National Workshop on Large Landscape Conservation

Washington, October 23, 2014, 8:00 am

The Chesapeake Conservancy hosts the National Workshop on Large Landscape Conservation. Keynote speakers include White House Council on Environmental Quality Acting Director Mike Boots, Interior Secretary Sally Jewell. Conference continues Friday.

Interior secretary pushes for Congress to act on lands conservation

ALBUQUERQUE, N.M. (AP) — U.S Interior Secretary Sally Jewell vowed Thursday that the Obama administration will continue to use its executive powers to protect public lands until Congress takes action on a number of stalled conservation measures.

Jewell renewed the administration's threat while speaking to a few hundred wilderness advocates at a national conference in Albuquerque celebrating the 50th anniversary of the Wilderness Act.


US Fish and Wildlife Service

Sage-grouse conservation won't harm energy output: study

Most of the western federal lands in seven western states where the greater sage-grouse faces the loss of habitat have low oil, gas, and renewable energy potential, according to a report released Thursday by a conservation group.

The report for the Western Values Project found that most federal lands in the states with sizable energy resources are outside the bird's key habitat areas.

Court hears water dispute between Kansas, Nebraska

WASHINGTON (AP) — The Supreme Court on Tuesday considered how to resolve a long-running legal fight between Kansas and Nebraska over the use of water from the Republican River.

The justices appeared to agree with recommendations of a special master who found that Nebraska should pay $3.7 million in damages to Kansas for using more than its legal share of the river's water in 2005 and 2006.

Supreme Court to discuss Kansas-Nebraska water dispute Tuesday


The Supreme Court will make its first considerations on a long-standing water-use disagreement between Kansas and Nebraska over an interstate compact allocating water from the Republican River, E&E reports.

House Agriculture subcommittee hearing on Forest Service groundwater directive

Washington, September 10, 2014, 10:00 am

House Agriculture Conservation, Energy, and Forestry Subcommittee hearing, "To review the U.S. Forest Service's proposed groundwater directive." Forest Service Chief Tom Tidwell to testify.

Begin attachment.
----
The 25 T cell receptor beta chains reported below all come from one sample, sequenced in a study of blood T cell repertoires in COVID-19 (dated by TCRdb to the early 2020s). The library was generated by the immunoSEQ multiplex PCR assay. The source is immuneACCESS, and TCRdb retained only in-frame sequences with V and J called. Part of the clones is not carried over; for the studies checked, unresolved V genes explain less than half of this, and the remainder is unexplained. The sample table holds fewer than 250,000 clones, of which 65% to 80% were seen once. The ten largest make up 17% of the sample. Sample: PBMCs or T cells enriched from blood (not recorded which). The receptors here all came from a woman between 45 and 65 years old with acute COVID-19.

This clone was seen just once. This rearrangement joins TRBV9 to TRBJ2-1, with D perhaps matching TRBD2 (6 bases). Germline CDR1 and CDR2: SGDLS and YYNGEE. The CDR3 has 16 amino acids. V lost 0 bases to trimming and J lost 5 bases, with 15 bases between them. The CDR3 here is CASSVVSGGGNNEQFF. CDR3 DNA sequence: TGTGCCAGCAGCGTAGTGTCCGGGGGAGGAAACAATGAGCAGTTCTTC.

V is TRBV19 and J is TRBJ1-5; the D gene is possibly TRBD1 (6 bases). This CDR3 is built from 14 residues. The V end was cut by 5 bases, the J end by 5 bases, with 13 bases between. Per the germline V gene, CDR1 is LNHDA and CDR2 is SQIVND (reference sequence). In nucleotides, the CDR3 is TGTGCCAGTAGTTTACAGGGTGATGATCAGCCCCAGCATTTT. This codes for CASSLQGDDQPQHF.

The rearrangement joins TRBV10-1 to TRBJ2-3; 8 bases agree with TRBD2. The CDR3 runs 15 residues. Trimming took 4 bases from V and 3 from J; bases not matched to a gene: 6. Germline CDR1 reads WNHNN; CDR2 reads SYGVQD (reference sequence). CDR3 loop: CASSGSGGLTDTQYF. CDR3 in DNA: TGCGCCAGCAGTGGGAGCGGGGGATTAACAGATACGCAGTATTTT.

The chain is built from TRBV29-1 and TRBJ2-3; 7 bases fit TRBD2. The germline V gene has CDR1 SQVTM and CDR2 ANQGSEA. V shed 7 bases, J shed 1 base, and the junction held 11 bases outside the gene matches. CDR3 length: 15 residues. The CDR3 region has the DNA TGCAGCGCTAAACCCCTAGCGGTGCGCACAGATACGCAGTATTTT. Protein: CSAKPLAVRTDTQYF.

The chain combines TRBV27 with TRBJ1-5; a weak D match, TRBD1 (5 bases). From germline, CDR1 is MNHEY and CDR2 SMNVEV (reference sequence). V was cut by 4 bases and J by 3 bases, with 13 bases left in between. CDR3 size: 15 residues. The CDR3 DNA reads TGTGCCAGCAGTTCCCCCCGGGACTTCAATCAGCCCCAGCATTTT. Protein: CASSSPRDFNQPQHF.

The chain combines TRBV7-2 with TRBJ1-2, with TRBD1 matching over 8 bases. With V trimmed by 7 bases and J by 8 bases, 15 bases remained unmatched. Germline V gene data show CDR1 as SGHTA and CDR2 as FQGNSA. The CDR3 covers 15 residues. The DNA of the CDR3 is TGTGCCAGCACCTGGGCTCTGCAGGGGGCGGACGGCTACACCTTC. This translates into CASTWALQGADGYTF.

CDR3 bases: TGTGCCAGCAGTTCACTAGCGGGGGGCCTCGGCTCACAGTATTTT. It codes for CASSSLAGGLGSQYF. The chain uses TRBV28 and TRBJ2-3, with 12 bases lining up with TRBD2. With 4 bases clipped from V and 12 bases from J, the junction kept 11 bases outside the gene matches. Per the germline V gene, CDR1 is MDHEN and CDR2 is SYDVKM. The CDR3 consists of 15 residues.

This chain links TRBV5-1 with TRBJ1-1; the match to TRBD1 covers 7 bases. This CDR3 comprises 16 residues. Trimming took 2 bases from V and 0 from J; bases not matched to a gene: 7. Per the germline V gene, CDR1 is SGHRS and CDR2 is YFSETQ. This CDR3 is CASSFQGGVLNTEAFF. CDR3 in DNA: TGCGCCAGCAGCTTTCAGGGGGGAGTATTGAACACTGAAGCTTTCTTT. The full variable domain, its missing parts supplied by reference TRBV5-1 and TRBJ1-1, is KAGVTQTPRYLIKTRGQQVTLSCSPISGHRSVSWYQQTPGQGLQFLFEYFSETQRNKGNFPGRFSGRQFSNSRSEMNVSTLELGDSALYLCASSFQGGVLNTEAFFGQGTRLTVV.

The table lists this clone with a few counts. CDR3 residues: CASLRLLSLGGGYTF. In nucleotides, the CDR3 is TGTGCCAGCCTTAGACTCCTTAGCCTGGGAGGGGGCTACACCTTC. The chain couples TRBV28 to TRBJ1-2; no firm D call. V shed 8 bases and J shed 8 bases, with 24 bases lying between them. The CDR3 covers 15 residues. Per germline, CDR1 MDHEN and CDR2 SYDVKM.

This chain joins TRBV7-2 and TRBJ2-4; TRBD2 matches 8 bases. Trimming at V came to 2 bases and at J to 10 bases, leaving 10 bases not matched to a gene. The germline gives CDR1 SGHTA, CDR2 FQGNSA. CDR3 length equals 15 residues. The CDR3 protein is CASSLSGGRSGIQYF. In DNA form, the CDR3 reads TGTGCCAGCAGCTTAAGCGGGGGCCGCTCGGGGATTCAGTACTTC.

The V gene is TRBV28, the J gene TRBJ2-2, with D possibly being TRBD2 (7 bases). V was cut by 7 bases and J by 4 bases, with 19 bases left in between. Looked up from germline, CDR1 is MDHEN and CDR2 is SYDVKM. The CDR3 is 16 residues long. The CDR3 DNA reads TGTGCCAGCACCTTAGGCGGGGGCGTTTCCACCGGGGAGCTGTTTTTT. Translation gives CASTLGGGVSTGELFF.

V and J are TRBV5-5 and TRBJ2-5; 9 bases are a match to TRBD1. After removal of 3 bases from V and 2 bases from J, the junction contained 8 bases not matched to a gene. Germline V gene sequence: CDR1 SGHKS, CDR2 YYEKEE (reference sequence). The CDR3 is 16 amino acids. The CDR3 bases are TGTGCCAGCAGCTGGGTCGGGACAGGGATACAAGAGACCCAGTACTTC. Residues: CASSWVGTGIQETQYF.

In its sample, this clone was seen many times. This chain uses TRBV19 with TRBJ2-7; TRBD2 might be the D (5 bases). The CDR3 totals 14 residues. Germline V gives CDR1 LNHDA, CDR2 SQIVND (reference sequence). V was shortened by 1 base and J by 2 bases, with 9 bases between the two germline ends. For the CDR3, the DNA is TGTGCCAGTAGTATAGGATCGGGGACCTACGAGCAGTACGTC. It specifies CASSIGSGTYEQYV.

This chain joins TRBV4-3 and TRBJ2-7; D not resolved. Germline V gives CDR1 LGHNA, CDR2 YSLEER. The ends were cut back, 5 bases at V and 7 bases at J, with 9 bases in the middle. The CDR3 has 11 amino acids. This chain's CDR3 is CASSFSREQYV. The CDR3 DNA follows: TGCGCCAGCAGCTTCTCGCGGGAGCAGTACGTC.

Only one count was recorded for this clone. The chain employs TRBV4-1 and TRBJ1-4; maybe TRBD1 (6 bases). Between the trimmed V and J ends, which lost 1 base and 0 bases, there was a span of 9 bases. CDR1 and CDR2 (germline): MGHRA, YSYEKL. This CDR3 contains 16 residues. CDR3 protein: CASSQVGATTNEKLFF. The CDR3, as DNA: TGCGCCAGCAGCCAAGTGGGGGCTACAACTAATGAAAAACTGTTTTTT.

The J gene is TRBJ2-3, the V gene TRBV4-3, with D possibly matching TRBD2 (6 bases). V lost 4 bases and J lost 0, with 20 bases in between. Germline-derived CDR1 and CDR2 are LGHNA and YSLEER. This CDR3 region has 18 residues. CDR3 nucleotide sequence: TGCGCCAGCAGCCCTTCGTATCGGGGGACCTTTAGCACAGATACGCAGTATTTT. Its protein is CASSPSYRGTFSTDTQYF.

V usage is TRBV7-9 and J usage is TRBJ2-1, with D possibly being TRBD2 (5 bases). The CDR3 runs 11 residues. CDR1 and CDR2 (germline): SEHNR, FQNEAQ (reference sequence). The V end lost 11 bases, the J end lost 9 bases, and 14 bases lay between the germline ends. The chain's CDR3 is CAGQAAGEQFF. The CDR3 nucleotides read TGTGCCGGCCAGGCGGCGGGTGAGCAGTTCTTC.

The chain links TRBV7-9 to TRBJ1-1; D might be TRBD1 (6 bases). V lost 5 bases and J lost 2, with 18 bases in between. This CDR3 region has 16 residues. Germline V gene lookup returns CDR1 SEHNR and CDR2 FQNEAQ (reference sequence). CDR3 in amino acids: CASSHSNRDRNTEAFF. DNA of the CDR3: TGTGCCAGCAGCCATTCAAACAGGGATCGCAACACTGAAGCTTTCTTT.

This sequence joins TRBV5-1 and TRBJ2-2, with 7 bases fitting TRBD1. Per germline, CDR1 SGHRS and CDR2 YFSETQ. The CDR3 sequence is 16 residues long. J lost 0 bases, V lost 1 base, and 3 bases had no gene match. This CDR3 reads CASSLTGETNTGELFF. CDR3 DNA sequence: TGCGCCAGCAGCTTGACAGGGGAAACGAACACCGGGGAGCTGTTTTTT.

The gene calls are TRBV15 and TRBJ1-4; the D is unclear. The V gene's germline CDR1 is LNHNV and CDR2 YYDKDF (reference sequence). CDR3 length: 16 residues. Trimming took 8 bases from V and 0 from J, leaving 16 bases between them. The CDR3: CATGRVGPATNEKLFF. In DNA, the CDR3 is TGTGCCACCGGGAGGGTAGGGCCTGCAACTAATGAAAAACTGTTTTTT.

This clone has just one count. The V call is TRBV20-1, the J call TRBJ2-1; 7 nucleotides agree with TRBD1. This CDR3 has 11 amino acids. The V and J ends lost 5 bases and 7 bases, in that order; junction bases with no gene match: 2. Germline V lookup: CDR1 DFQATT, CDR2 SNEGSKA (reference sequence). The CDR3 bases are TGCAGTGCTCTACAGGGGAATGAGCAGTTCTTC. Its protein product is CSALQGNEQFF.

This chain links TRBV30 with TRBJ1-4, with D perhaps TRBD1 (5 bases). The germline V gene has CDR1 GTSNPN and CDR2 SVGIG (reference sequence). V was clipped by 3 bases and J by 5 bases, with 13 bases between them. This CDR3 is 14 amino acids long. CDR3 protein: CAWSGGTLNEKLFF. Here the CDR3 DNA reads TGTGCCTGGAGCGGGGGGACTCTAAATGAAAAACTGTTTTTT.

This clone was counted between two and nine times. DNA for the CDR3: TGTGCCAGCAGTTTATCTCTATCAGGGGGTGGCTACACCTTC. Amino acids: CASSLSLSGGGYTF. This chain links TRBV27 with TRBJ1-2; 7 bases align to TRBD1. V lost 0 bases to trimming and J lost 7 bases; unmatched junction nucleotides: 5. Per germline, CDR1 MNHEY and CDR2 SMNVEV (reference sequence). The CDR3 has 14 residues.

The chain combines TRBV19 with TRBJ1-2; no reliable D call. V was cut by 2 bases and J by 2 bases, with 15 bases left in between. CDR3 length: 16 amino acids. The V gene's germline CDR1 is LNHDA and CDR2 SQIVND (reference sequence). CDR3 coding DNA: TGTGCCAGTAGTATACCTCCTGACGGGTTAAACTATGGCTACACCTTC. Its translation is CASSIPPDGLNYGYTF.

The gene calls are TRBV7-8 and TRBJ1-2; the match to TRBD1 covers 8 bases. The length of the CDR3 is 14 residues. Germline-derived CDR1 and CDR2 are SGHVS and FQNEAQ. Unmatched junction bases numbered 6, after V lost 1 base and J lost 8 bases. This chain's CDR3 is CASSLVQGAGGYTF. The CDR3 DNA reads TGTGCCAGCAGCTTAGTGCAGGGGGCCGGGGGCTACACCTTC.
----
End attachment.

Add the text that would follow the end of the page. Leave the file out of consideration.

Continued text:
USDA photo

Vilsack: Work needed to reassure farmers upset over Waters rule

The Obama administration has more to do to convince farmers and ranchers that the Environmental Protection Agency's proposed rule to clarify the reach of the Clean Water Act over rural streams and wetlands won't mean new restrictions, Agriculture Secretary Tom Vilsack said Wednesday.

The intent of the rule, known as Waters of the U.S., is to give farm country more certainty about the scope of what's covered under the Clean Water Act, Vilsack told reporters, but he acknowledged that concern is running high. "Obviously there is still work to be done in terms of educating people about that intent, because that's not how it's been interpreted," he said.

Vilsack media briefing on progress of Farm Bill

Washington, August 6, 2014, 11:00 am

Agriculture Secretary Tom Vilsack holds media teleconference marking six months since enactment of the 2014 Farm Bill. 


Senate Democrats photo

Stabenow leads Senate Dems in questioning Waters rule

While Republican lawmakers have been the vocal about their alarm over the Environmental Protection Agency's proposal to update Clean Water Act pollution regulations over rural streams and other waterways that affect public health, farm-state Senate Democrats are also raising their own concerns.

In a letter sent to EPA, the Agriculture Department and the Army Corps of Engineers just before senators left Washington last week, Agriculture Committee chair Sen. Debbie Stabenow, D-Mich., and 12 Democratic colleagues, said the proposal may have "unintended consequences" that undercut conservation practices supported by the 2014 Farm Bill.

Officials: Complacency drives hike in water use

SACRAMENTO, Calif. (AP) — Some Southern California water districts became so good at saving water and building their own water storage facilities in recent decades that residents are not feeling the effects of the worst drought to hit the state in a generation.

That's a problem.

Thinking plenty of water was available at the start of summer, residents along a coastal area doused their lawns and filled their pools, while elsewhere in the state farmers fallowed hundreds of thousands of acres.


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